On Now

Music Through The Night®
Scott Blankenship
Listen to the Stream
  • Images: Iberia 2:11 Claude Debussy
    Chicago Symphony Orchestra
    Fritz Reiner
    Buy Now
  • Serenade for Strings: Waltz 2:06 Peter Tchaikovsky
    Berlin Philharmonic
    Herbert van Karajan
    Buy Now
Playlist
Other MPR Radio Streams
Choral Stream
MPR News
Radio Heartland

You can now listen to Classical and Choral Music on your iOS (iPhone, iPod Touch, and iPad) or Android device.

Blog Archive

May 2013
S M T W T F S
      1 2 3 4
5 6 7 8 9 10 11
12 13 14 15 16 17 18
19 20 21 22 23 24 25
26 27 28 29 30 31  


Master Archive

Contact Us

Purchase the Music

  • Buy the music you've heard on-air! Your purchase helps support our classical service.
    ArkivMusic

Services

Classical Notes

Classical Notes: May 1, 2013 Archive

Deanna Durbin, Opera Star?

Posted at 8:15 AM on May 1, 2013 by John Birge (1 Comments)

Almost!

Reading her obituary today, I'm reminded that Deanna Durbin was such a gifted singer that her career was being followed by the Metropolitan Opera. But Hollywood got her first.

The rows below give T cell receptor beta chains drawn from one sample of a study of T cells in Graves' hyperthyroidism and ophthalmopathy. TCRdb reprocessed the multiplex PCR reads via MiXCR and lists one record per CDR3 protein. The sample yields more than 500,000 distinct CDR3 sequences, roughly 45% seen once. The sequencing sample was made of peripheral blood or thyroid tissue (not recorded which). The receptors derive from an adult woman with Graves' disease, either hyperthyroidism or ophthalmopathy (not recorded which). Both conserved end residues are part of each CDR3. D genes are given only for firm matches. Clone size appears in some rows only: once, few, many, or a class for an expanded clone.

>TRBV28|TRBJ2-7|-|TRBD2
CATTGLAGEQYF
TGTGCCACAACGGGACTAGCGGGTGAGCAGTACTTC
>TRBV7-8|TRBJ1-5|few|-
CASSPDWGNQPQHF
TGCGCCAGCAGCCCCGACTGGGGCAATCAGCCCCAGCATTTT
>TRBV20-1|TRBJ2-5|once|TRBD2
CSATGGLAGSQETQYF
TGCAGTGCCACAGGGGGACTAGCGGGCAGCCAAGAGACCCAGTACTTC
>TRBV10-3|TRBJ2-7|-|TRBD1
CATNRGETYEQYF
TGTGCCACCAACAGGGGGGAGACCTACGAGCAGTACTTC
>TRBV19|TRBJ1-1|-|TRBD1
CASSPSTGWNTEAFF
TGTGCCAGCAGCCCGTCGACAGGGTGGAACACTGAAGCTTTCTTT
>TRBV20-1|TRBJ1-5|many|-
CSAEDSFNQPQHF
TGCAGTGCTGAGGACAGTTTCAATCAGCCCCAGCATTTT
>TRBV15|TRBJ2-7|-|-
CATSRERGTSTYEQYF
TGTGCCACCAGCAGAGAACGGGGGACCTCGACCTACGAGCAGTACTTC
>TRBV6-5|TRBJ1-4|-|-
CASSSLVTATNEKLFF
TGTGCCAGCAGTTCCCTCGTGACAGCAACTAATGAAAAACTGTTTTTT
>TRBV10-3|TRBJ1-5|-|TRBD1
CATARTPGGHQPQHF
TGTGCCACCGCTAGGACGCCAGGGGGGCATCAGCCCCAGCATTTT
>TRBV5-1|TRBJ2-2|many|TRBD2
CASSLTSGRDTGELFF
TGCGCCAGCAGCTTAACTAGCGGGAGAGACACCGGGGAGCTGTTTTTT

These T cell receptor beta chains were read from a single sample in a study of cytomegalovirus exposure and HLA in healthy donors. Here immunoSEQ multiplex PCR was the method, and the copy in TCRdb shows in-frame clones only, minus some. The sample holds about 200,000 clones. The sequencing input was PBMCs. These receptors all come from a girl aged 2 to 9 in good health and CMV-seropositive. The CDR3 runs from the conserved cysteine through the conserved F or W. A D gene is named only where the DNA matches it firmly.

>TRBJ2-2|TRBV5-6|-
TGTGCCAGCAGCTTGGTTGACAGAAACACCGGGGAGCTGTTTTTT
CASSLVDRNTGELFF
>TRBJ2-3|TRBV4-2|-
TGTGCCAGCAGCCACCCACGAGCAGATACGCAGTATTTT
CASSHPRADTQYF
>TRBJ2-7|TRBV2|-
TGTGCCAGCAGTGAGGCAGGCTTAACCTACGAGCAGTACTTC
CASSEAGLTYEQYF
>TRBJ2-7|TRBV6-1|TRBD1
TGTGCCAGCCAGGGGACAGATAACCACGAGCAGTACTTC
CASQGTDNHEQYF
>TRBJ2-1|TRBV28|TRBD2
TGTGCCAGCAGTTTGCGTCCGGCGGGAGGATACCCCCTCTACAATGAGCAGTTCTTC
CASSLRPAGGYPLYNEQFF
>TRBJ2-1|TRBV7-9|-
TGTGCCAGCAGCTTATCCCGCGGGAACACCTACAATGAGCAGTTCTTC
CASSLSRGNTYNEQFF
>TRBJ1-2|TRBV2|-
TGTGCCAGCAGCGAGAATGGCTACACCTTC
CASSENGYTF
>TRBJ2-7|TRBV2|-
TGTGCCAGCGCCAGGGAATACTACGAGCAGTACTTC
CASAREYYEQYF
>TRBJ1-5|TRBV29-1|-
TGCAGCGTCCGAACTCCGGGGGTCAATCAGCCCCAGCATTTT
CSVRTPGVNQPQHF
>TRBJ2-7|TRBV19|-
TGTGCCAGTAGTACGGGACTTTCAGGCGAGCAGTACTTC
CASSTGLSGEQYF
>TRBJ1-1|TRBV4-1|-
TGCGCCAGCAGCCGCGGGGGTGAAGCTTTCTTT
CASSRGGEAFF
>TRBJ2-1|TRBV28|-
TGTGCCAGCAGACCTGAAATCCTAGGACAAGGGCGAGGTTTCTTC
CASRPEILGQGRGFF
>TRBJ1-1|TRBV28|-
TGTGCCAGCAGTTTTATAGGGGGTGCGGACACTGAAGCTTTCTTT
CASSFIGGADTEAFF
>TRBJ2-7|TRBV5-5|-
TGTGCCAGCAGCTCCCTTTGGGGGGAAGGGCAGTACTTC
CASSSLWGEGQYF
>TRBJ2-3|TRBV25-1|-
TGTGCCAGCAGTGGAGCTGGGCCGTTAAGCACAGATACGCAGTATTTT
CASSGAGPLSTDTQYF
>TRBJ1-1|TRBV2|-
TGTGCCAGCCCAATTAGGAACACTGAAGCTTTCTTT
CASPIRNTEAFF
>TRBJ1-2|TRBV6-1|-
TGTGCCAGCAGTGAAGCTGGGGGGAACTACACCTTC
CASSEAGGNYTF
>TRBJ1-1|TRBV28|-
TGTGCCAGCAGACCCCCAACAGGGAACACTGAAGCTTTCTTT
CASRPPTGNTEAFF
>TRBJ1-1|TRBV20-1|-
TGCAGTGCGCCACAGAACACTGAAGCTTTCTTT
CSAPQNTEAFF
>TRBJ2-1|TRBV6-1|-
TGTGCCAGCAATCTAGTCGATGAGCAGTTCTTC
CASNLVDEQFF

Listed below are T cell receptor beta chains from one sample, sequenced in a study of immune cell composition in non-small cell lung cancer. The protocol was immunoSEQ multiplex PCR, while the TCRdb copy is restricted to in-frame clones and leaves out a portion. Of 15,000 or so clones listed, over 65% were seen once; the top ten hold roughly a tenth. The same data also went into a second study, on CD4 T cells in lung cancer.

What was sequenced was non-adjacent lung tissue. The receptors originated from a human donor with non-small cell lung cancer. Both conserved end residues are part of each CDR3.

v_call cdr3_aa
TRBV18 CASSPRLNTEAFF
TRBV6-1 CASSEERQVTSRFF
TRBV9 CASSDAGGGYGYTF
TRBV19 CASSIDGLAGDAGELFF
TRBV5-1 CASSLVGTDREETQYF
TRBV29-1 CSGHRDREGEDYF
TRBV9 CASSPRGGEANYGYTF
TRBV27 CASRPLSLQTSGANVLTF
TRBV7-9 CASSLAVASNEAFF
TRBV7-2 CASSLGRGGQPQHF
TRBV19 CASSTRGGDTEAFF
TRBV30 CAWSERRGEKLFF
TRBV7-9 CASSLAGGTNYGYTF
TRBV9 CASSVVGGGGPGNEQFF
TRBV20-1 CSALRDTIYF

The Met would never have allowed a soprano to sing Puccini's famous tenor aria "Nessun dorma," but Hollywood did. And Deanna Durbin did a fabulous job of it in a 1943 movie called "His Butler's Sister":


(1 Comments)

Watching The Rite of Spring

Posted at 1:51 PM on May 1, 2013 by Emily Reese (1 Comments)

In the 1980s, a composer named Stephen Malinowski invented software that changed music notation into shapes. Different shapes correspond to different types of instruments, and while music plays, these shapes scroll along in time.

Malinowski turned the abstract idea of reading music notation into something far more simple than it is - we watch the shapes move with the music, and it's an invigorating way to consume a piece of music.

Since this month marks the 100th anniversary of the premiere of Igor Stravinsky's The RIte of Spring, it appears Malinowski has done it again.

I've seen Malinowski's videos on various Chopin Etudes, Beethoven, Vivaldi, Tchaikovsky... and now, Stravinsky. The entire piece, all processed through his Music Animation Machine.

It's a magnificent way to see the order in what sounds like chaos at times - and watching the blocks of music shift in tandem or in contrary motion made me hear this piece differently.

See more of Malinowski's videos on his YouTube channel.

(1 Comments)